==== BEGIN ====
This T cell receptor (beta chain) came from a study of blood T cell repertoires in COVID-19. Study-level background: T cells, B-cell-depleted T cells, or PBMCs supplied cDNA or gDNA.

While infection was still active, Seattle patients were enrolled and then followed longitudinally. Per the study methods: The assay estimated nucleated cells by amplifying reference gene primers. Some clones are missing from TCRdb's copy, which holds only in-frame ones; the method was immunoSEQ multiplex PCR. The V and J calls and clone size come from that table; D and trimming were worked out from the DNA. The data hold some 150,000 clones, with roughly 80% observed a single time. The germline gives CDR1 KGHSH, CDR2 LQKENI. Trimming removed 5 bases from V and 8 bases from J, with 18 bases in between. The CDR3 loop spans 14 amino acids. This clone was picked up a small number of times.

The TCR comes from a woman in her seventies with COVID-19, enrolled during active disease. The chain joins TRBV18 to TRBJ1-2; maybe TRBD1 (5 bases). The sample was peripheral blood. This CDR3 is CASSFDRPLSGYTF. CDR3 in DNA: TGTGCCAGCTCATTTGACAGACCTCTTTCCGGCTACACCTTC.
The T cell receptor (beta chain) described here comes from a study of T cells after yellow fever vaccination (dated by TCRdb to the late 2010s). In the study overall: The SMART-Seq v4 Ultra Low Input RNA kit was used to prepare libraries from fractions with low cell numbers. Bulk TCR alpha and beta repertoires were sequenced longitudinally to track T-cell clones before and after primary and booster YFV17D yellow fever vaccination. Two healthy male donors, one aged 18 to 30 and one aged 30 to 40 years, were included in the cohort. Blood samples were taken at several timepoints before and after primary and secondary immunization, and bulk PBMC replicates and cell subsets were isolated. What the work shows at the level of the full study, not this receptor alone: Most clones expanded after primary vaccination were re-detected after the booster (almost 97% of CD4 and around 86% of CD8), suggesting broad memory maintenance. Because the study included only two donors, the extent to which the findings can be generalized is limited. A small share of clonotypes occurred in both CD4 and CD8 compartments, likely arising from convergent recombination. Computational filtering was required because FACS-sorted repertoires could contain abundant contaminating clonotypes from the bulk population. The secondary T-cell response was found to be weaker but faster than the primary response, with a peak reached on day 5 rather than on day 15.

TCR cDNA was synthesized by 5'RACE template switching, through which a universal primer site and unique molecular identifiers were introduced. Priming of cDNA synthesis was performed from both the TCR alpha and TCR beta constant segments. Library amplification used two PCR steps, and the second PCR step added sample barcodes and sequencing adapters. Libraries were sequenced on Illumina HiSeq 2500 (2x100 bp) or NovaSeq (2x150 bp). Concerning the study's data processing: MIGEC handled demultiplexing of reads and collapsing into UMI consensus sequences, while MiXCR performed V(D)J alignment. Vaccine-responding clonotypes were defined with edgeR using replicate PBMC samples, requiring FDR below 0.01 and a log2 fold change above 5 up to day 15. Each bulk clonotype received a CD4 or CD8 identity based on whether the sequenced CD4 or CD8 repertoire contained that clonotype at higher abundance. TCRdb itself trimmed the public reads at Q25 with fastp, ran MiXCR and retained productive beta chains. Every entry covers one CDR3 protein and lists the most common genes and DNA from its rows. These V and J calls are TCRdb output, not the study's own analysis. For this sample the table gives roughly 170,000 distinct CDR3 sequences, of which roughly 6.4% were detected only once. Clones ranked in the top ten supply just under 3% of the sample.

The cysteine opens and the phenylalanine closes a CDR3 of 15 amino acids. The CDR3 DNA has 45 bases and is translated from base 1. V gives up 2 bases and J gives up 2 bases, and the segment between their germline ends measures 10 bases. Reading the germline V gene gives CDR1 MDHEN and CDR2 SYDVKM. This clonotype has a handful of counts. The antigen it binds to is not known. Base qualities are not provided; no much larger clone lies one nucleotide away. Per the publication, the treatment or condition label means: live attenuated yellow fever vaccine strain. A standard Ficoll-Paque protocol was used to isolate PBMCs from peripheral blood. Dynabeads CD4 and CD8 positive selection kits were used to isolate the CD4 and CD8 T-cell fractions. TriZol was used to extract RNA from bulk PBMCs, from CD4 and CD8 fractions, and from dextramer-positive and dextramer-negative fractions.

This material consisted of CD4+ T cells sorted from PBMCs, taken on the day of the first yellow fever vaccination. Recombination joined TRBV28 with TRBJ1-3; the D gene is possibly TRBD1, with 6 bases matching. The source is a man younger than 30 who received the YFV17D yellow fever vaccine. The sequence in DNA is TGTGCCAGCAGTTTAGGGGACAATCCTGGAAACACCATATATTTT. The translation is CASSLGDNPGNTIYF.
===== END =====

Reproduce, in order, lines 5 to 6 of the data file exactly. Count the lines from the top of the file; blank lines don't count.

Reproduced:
TCR cDNA was synthesized by 5'RACE template switching, through which a universal primer site and unique molecular identifiers were introduced. Priming of cDNA synthesis was performed from both the TCR alpha and TCR beta constant segments. Library amplification used two PCR steps, and the second PCR step added sample barcodes and sequencing adapters. Libraries were sequenced on Illumina HiSeq 2500 (2x100 bp) or NovaSeq (2x150 bp). Concerning the study's data processing: MIGEC handled demultiplexing of reads and collapsing into UMI consensus sequences, while MiXCR performed V(D)J alignment. Vaccine-responding clonotypes were defined with edgeR using replicate PBMC samples, requiring FDR below 0.01 and a log2 fold change above 5 up to day 15. Each bulk clonotype received a CD4 or CD8 identity based on whether the sequenced CD4 or CD8 repertoire contained that clonotype at higher abundance. TCRdb itself trimmed the public reads at Q25 with fastp, ran MiXCR and retained productive beta chains. Every entry covers one CDR3 protein and lists the most common genes and DNA from its rows. These V and J calls are TCRdb output, not the study's own analysis. For this sample the table gives roughly 170,000 distinct CDR3 sequences, of which roughly 6.4% were detected only once. Clones ranked in the top ten supply just under 3% of the sample.

The cysteine opens and the phenylalanine closes a CDR3 of 15 amino acids. The CDR3 DNA has 45 bases and is translated from base 1. V gives up 2 bases and J gives up 2 bases, and the segment between their germline ends measures 10 bases. Reading the germline V gene gives CDR1 MDHEN and CDR2 SYDVKM. This clonotype has a handful of counts. The antigen it binds to is not known. Base qualities are not provided; no much larger clone lies one nucleotide away. Per the publication, the treatment or condition label means: live attenuated yellow fever vaccine strain. A standard Ficoll-Paque protocol was used to isolate PBMCs from peripheral blood. Dynabeads CD4 and CD8 positive selection kits were used to isolate the CD4 and CD8 T-cell fractions. TriZol was used to extract RNA from bulk PBMCs, from CD4 and CD8 fractions, and from dextramer-positive and dextramer-negative fractions.